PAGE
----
The New York City-based record label Candid Records has re-released a number of classic Black albums. Founded in 1960 by Archie Bleyer, Candid was on the cutting edge of releasing jazz and blues music from Charles Mingus, Max Roach, Cecil Taylor, Abbey Lincoln, Lightnin’ Hopkins and more. The label’s catalog is extensive and, due to the resurgence of vinyl and interest in jazz, Candid has chosen to re-issue albums from their golden era which took place primarily in 1961 and 1962.
Max Roach’s “We Insist!,” Max Roach – 1961
An avant-garde masterpiece, a vocal-instrumental suite, a work of collective improvisation, directly addressing the racial and political issues of its day, “We Insist! Max Roach’s Freedom Now Suite” is one of the most important artistic statements of the Civil Rights Movement and one of the most groundbreaking jazz albums of all time.—Candid
“Charles Mingus Presents Charles Mingus,” Charles Mingus – 1961
The combo here, referred to by Mingus as The Jazz Workshop, had been in residence at the Showplace on W. 4th St. in Greenwich Village for nearly a year when they entered the studio to record what became the album “Charels Mingus Presents Charles Mingus” in October of 1961.—Candid
“Straight Ahead,” Abbey Lincoln – 1961
Abbey Lincoln’s distinctive vocal style, thought-provoking writing, and spirited personality has secured her a place among the jazz greats. Though she made her first recording for Riverside, and later in life for Verve, it was with the young and audacious Candid Records that she made her biggest musical statement, 1961’s “Straight Ahead.”—Candid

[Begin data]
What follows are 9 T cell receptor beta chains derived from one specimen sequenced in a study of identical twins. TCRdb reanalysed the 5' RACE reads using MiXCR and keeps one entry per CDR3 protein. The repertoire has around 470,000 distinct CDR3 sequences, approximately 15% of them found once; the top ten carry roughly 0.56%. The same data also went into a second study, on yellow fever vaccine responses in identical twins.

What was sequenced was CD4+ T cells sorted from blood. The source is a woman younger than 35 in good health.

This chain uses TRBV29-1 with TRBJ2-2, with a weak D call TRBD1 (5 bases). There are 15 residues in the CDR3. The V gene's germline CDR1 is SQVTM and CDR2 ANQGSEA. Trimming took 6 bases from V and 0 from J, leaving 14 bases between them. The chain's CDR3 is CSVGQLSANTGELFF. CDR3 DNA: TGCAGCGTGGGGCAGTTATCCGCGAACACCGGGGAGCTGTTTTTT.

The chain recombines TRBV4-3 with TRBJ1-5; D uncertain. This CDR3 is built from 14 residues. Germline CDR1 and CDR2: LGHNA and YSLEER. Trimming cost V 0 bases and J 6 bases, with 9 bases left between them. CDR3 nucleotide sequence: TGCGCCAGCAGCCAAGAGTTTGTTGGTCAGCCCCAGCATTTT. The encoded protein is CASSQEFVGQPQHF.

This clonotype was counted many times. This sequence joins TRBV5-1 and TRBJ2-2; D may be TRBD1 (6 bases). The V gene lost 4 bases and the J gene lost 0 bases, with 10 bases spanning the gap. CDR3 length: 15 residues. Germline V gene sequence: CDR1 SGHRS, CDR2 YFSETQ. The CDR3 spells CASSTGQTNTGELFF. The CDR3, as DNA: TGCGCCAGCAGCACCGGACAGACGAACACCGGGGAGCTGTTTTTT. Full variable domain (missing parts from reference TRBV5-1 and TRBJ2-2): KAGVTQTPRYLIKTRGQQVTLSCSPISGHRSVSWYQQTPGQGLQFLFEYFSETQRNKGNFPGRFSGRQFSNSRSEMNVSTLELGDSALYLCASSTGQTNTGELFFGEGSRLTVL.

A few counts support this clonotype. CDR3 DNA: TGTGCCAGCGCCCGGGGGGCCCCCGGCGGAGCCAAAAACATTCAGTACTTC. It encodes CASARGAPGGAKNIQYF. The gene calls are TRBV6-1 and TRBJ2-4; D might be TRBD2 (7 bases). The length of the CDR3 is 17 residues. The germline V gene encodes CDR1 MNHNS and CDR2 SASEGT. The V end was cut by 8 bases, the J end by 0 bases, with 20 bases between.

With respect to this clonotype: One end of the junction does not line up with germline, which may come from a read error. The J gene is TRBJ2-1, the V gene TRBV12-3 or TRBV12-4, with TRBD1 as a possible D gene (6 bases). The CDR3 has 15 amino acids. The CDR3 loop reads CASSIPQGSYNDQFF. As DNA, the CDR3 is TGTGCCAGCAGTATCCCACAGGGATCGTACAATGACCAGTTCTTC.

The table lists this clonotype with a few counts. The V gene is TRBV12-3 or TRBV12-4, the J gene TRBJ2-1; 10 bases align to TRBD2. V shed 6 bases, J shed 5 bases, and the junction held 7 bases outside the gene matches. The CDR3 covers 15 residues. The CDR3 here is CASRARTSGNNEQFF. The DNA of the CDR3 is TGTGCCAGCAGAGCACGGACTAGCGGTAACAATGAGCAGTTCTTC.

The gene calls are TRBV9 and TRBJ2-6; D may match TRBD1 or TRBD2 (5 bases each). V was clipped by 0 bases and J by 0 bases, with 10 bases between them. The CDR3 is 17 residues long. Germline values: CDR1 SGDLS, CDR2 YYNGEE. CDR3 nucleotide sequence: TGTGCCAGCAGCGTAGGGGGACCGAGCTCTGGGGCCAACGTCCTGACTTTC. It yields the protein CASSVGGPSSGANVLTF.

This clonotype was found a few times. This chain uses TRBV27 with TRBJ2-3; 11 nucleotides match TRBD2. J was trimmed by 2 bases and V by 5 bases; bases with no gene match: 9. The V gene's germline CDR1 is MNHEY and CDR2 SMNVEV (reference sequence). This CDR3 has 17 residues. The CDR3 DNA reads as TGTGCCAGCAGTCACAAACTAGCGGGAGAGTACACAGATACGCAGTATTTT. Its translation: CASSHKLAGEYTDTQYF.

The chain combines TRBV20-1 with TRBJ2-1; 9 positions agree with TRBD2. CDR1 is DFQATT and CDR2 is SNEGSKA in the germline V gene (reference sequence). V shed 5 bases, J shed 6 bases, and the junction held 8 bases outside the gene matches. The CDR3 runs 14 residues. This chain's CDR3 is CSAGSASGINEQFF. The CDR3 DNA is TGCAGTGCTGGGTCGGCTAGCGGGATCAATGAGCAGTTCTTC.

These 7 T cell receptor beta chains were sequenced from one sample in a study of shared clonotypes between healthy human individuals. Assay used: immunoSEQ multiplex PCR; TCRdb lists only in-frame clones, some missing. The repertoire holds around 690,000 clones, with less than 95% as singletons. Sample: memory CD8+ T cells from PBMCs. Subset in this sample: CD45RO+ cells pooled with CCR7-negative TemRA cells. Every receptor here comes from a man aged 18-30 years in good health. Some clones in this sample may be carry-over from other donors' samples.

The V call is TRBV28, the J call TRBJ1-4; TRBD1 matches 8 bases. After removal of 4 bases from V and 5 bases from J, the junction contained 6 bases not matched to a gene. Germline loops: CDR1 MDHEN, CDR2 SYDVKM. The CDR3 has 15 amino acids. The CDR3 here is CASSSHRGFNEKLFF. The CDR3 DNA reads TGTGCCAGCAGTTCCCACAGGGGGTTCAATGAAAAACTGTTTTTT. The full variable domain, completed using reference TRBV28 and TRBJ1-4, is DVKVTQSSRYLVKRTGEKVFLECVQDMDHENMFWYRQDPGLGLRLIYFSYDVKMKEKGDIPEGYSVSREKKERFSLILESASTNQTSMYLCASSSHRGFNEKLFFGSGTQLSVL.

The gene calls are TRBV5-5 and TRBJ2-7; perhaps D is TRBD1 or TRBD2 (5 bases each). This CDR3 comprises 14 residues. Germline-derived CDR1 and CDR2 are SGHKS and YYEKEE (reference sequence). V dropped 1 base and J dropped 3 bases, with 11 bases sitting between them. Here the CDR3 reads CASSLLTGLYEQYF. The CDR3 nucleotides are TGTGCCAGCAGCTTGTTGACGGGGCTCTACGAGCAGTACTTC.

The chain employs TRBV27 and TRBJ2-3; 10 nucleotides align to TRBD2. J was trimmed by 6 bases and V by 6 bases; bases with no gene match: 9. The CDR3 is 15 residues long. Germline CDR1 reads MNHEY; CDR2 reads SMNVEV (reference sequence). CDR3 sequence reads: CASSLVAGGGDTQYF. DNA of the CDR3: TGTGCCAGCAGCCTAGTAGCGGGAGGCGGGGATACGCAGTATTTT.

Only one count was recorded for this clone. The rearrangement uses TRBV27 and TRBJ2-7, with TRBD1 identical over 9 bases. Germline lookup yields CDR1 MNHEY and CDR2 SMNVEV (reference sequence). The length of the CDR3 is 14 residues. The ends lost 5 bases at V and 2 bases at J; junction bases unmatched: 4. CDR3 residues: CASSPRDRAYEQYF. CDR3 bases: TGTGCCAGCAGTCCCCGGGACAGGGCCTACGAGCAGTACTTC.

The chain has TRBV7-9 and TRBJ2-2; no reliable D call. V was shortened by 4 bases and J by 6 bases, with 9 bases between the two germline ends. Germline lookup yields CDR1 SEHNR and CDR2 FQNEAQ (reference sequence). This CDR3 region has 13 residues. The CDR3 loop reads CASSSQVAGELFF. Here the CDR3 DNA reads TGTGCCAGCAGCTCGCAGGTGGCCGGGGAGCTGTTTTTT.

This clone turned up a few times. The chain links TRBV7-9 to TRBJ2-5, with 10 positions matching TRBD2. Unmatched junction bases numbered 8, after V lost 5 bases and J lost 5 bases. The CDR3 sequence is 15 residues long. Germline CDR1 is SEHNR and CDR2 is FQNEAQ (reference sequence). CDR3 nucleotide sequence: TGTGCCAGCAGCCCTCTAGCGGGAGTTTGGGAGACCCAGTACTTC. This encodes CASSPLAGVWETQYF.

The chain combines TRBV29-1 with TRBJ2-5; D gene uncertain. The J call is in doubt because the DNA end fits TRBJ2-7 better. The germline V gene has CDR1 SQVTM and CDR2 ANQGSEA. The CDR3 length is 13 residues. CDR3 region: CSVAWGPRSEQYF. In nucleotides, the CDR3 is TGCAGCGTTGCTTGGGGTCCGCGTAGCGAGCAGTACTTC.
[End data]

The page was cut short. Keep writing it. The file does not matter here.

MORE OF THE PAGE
“Lightnin’ in New York,” Lightnin’ Hopkins – 1961
Recorded November 15, 1960 at the Nola Penthouse Sound Studios in New York, “Lightnin’ In New York” captures the legendary bluesman in classic form, including some rare solos on the piano.—Candid
“Otis Spann Is the Blues,” Otis Spann – 1961
Perhaps best known for his long association with the legendary Muddy Waters, Otis Spann is largely recognized as one of the greatest blues pianists of all time.—Candid
The evolution of contemporary jazz and blues has been supported by the foundational music that, many times, has become lost in history. Candid’s decision to release groundbreaking music from the 1960s shows a revelatory grace and effort to share the music of the past with a new generation of listeners. The music of these artists should never be taken for granted but revered as historical gems where preservation becomes the main goal. The reissue of these albums will also inspire listeners to dig into the vast catalogs of these incredible artists.
Candid has given jazz and blues lovers a gift that will in turn be passed down to the Black youth of America.